The SPE Library contains thousands of papers, presentations, journal briefs and recorded webinars from the best minds in the Plastics Industry. Spanning almost two decades, this collection of published research and development work in polymer science and plastics technology is a wealth of knowledge and information for anyone involved in plastics.
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Synthesis and Characterization of Some Novel Polyurethanes Based on Rigid or Flexible Aromatic Diisocyanates and Mixtures of Them
Polyurethane elastomers were synthesized with ethylene glycol as chain extender. The macrodiol was poly(ethylene adipate) MW = 2000 ± 50. Two isocyanates were employed: 4,4- diphenylmethane diisocyanate (MDI) and 4,4’ - dibenzyl diisocyanate (DBDI), alone or as mixtures. Materials were characterized by DMA, DSC and WAXS. Changes induced by varying the type and the number of isocyanates and the order of their introduction were followed. Crystallinity was strongly reduced when DBDI was mixed with MDI.
Interfacial Adhesion between Hydroxyapatite and Poly(?- Caprolactone) and Their Electrospun Composite Toughness
The interfacial adhesive strength between hydroxyapatite (HAP) and poly(?-caprolactone) (PCL) were determined using T-peel tests. Their composite fracture toughness was determined using essential work of fracture concept. Electrospinning techniques were employed to obtain nanometer scale PCL fibers with and without HAP reinforcements which also create micrometer-scale porosity in the structure. The effects of HAP morphology and HAP content on mechanical properties were evaluated.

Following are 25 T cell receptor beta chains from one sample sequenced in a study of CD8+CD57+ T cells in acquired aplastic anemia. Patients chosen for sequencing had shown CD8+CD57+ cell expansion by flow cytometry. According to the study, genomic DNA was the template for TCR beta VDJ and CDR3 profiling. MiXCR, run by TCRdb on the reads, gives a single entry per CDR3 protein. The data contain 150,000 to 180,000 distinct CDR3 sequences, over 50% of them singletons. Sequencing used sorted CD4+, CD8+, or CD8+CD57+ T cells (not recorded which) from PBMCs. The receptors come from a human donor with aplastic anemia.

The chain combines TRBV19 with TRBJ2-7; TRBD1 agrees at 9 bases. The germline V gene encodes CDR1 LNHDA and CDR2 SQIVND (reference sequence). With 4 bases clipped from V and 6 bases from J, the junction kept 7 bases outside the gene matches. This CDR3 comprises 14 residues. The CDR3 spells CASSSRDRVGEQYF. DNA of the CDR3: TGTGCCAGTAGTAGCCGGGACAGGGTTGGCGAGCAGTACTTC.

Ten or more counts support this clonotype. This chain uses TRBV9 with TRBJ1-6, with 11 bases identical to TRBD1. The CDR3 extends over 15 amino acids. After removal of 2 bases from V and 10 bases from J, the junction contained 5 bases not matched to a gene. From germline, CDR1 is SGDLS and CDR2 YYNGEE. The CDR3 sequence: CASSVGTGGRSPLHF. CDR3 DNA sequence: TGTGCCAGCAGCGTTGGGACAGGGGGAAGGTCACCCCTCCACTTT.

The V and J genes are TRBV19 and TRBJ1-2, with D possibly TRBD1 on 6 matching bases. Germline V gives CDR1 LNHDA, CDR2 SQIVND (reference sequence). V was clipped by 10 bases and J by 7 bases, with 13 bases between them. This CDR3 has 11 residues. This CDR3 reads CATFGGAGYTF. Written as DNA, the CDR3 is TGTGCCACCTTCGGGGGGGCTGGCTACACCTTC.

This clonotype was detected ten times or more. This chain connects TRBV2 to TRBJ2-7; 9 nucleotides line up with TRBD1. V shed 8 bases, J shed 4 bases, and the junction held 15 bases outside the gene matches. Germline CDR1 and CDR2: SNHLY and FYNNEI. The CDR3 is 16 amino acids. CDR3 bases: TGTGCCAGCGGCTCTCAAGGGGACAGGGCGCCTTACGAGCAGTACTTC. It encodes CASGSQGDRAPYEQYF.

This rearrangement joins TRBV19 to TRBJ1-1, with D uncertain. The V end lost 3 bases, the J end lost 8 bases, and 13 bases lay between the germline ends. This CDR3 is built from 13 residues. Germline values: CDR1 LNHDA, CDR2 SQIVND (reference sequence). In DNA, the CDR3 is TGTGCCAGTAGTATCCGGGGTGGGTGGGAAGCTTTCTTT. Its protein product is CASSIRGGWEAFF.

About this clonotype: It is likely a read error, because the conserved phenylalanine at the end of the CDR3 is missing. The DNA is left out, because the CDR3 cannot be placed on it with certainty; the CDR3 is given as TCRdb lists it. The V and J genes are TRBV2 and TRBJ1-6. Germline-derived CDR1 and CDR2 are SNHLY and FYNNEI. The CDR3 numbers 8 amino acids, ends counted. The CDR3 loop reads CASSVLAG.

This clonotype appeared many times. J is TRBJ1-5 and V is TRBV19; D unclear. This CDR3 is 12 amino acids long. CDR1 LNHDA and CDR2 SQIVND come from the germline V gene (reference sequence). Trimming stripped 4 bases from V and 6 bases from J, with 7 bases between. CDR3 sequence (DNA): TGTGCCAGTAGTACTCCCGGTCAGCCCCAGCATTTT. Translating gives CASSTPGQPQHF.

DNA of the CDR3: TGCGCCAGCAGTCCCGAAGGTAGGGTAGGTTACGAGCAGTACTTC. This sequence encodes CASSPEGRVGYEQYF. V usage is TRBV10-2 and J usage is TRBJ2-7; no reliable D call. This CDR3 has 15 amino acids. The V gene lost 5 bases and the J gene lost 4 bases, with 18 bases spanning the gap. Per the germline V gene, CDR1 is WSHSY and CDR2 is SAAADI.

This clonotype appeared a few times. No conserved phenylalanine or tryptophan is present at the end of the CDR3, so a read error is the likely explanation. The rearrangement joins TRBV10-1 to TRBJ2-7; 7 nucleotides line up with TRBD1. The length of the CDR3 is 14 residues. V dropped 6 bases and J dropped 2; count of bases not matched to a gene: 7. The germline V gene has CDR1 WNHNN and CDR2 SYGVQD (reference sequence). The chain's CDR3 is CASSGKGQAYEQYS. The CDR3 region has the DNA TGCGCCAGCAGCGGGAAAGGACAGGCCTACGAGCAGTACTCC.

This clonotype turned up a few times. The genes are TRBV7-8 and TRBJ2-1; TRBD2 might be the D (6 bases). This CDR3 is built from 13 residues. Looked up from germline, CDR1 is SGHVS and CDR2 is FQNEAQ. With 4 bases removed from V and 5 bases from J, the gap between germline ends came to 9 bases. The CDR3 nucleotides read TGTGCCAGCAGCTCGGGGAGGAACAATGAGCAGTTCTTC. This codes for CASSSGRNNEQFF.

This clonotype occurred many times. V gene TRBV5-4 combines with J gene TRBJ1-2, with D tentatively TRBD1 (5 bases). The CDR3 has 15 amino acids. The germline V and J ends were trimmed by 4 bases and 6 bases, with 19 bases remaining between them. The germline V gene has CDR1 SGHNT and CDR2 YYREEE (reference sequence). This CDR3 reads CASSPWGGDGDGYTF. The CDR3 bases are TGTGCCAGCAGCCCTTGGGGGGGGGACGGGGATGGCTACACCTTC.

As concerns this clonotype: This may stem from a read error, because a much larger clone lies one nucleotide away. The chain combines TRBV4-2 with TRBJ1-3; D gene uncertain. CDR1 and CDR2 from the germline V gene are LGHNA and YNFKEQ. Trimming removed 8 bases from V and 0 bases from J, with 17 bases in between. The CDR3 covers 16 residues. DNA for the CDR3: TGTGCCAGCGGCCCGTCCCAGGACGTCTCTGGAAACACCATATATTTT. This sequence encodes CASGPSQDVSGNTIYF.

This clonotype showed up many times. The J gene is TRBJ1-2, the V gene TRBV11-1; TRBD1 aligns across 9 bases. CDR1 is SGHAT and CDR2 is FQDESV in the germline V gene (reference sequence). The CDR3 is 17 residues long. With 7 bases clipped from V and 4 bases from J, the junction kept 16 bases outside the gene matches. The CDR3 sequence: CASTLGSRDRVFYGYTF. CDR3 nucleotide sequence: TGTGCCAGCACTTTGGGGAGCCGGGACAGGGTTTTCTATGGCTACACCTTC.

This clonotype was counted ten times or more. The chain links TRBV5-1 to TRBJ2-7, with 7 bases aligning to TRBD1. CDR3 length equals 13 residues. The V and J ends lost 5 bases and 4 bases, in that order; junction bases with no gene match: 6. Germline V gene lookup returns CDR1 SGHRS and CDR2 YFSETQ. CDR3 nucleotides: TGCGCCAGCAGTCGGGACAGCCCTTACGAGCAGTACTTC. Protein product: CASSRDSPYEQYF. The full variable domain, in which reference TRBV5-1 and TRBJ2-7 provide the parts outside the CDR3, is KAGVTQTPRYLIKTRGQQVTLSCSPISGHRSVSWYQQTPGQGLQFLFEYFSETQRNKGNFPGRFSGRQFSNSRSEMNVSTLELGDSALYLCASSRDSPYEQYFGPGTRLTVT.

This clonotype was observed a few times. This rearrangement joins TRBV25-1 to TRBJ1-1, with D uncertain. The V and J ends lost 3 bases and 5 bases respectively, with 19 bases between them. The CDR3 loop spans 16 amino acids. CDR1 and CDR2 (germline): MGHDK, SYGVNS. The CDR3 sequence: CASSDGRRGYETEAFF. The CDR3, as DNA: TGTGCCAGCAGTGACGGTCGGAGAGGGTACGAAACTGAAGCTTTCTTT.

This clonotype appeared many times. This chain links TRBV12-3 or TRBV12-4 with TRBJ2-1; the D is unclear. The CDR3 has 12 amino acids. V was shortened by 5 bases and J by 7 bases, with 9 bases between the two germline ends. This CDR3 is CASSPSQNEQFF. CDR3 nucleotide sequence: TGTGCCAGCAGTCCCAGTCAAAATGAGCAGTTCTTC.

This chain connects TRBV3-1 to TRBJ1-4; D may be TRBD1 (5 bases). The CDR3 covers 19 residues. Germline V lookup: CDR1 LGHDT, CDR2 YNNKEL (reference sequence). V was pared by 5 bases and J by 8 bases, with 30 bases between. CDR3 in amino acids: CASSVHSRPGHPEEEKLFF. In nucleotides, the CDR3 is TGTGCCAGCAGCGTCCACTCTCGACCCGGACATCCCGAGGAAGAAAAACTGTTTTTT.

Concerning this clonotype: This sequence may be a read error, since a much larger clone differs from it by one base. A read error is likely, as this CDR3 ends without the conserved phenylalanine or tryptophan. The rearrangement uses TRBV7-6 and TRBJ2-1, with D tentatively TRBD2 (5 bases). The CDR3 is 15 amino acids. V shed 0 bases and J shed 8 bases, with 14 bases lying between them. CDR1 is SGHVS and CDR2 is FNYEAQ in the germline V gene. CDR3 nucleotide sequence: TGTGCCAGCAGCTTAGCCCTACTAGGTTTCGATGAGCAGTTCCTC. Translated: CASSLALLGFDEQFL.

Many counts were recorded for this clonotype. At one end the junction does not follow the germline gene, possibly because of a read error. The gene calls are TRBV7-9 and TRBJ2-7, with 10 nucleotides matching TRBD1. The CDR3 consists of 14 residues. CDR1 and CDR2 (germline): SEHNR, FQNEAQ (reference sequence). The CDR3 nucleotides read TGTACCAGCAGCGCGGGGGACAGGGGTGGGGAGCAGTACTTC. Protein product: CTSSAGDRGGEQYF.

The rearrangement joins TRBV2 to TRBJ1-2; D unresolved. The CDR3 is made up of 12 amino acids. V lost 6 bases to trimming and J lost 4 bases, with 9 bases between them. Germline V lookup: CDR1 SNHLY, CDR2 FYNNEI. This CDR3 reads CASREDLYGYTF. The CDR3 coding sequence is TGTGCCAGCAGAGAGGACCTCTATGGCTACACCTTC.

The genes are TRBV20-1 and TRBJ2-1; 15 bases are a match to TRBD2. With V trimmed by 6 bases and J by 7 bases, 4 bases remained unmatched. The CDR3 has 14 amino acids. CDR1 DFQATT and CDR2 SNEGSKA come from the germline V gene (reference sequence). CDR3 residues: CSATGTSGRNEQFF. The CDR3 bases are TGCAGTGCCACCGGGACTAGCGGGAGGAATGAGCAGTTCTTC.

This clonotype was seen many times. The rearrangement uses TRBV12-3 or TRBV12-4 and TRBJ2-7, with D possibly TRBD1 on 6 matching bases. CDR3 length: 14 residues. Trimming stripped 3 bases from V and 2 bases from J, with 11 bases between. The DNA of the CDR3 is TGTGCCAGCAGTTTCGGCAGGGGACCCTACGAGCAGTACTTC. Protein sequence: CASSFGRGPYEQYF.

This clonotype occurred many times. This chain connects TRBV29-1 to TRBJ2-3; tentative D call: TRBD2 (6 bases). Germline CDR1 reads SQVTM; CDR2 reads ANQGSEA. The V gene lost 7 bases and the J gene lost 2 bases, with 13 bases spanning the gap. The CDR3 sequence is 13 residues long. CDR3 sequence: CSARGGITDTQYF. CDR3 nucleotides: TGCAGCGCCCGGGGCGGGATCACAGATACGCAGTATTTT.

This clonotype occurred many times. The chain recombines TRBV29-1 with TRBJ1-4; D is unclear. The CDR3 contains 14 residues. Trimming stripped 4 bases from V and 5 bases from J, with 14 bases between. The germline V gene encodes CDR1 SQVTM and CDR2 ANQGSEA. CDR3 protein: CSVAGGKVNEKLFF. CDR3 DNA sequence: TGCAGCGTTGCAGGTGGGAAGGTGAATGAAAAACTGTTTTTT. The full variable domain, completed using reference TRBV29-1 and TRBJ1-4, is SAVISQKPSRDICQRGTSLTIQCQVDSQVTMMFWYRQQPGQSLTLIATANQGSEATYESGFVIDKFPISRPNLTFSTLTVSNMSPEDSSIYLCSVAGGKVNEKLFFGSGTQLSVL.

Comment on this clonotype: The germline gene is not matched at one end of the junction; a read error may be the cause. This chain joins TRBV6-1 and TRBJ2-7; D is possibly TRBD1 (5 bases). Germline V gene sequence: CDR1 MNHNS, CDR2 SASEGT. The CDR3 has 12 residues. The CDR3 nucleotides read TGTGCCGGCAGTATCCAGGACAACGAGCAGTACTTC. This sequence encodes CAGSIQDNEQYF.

Manipulating the Orientation at End of Fill
Orientation of polymer chains has been shown to have a major effect on component properties. The chain orientation at the end of fill of a component is different from most other areas. Overflows have been used in various areas of the plastics industry to improve weld line strength and provide a more consistent gas channel in gas-assist molding. This study will investigate if the use of overflows to change the orientation of the polymer chains provides a more capable molding condition.
Involving Non-Engineering Students with Engineering Students to Enhance the Learning Experience
Allowing engineering students to work with students of other disciplines offers them an experience they can take with them as they begin their career in industry. The college students take the project from concept to a manufactured product. At the beginning of the project, psychology students interact with sixth-grade students to determine the best features to include in a car. The marketing students will then create a display and video commercial for each car.